What's up, doc(umentary filmmakers)? | Bleader

What's up, doc(umentary filmmakers)?


Sign up for our newsletters Subscribe

1 comment

From Louis Malles Calcutta (1969), which screened last night at Doc Films
  • From Louis Malle's Calcutta (1969), which screened last night at Doc Films
Watching Louis Malle's Calcutta last night at Doc Films, I thought that someone could organize a neat repertory series of documentaries by narrative filmmakers. The selections might include Michelangelo Antonioni's Chung Kuo China, Luis Buñuel's Land Without Bread, Sergei Eisenstein's Que Viva Mexico!, Jean-Luc Godard's Ici et Ailleurs, any number of shorts by Werner Herzog (La Soufrière, God's Angry Man, etc), Shohei Imamura's A Man Vanishes (which screens again on Thursday night at the Siskel Center, incidentally), Abbas Kiarostami's Close-Up and ABC Africa, Spike Lee's 4 Little Girls, Roberto Rossellini's India: Matri Bhumi, Agnès Varda's The Gleaners & I, or Orson Welles's F for Fake. These examples cover such a wide range of filmmaking styles that I'm impressed there's a single generic designation that can encompass all of them. Perhaps the term documentary, with its connotation of hard factuality, fails to suggest the possibilities of nonfiction cinema. (Conversely, imagine if Stagecoach, The Seventh Seal, and National Lampoon's Animal House were all lumped together as "story films.")

There still isn't a term for the gray area in movies between documentary and fiction—a subject that several of the aforementioned titles explicitly address. Both A Man Vanishes and F for Fake climax with the director revealing that a seemingly true sequence was in fact staged (and, in the case of Fake, entirely made up). Close-Up remains mum to to the very end about which scenes have been exaggerated and which ones haven't, encouraging the spectator to puzzle over Kiarostami's filmmaking process. In all three cases, fiction seems like a sort of black art that makes the documentary image unaccountable and suspicious.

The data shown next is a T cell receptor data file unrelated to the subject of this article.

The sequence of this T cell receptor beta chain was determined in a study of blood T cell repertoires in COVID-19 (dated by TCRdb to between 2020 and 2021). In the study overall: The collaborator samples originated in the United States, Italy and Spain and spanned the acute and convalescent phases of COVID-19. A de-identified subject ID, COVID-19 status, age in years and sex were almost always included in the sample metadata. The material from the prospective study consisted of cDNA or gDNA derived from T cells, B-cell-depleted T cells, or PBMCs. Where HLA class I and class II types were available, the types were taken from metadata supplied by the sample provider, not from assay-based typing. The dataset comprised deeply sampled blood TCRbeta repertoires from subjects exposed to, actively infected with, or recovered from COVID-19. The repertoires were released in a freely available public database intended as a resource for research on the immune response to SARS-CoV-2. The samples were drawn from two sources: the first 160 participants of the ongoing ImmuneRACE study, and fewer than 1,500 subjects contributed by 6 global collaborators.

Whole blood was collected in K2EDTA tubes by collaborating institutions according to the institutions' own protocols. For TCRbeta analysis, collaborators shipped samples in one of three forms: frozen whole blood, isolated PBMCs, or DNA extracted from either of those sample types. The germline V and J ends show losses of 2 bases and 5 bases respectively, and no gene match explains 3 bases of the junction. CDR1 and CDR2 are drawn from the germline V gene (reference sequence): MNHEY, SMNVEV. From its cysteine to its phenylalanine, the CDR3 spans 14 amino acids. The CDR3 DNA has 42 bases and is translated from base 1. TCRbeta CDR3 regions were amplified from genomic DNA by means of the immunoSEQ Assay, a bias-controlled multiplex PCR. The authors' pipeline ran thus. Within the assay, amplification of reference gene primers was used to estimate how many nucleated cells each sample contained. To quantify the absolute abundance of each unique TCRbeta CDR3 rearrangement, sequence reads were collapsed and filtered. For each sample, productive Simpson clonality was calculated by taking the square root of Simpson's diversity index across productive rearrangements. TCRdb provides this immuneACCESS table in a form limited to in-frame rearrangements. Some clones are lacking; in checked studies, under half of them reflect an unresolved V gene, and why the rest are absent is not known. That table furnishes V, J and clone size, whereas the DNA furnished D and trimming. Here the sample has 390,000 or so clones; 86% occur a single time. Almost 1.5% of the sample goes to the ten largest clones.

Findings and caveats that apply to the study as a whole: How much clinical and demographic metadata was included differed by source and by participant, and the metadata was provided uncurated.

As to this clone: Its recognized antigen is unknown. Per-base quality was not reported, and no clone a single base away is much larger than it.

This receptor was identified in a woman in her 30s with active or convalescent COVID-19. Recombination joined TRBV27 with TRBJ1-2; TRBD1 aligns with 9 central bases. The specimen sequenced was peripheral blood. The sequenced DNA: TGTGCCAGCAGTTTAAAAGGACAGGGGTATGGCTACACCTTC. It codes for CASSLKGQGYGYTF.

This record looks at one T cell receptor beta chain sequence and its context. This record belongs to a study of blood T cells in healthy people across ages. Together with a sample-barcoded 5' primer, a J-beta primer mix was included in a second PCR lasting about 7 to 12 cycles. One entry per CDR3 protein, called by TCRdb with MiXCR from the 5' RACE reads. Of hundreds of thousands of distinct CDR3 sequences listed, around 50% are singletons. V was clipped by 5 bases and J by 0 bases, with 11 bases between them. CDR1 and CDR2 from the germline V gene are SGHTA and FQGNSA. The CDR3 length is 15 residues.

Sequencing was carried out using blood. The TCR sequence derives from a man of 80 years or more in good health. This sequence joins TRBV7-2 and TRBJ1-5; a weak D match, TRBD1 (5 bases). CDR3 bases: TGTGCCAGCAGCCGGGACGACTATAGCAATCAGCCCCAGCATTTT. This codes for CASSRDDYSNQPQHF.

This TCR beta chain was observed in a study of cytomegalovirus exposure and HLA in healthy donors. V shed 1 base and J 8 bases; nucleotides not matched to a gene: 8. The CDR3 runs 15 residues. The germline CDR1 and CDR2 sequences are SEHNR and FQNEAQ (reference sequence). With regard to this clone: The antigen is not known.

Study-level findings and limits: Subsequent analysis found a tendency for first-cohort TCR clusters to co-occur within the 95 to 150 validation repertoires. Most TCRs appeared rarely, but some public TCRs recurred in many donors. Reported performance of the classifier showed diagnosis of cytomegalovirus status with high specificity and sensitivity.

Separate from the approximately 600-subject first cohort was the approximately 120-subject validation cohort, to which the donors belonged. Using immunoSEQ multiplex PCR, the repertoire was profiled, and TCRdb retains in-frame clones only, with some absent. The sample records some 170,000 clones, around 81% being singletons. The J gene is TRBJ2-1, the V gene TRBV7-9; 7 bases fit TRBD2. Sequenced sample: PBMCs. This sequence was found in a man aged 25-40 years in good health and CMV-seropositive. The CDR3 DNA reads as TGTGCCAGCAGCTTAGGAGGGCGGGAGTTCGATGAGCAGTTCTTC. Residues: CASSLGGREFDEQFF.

Even the more straightforward movies on this list employ narrative filmmaking techniques to ambiguous effect. For instance, there's a scene in Calcutta in which Malle depicts a team of men working on a construction site. A 12-man team hoists building materials from ground level to the top of the site, Malle explains, because it costs less to pay all 12 men than to install a pulley. Malle follows the chain of workers through a sequence of shots that presents their process as a little start-to-finish narrative. (It's reminiscent of those old Sesame Street segments showing how a piece of factory equipment works.) This isn't strict observational realism, of course—who knows how long it took Malle to shoot those images, or if he even shot them all at once? But the director's ability to bring narrative logic to a series of images tells us a lot about the men's work: its mechanized order, its efficiency, its dehumanizing impact on those who perform it.

Perhaps the most exciting thing about Calcutta (as well as Land Without Bread, ABC Africa, and a few others on the list) is how Malle presents the title location as if it were the protagonist of a story—an accomplishment more commonly associated with novels than with movies. In contrast to the puzzle-docs by Imamura or Welles, this suggests that fiction and nonfiction images can exist harmoniously, if not combine to something more than the sum of their parts.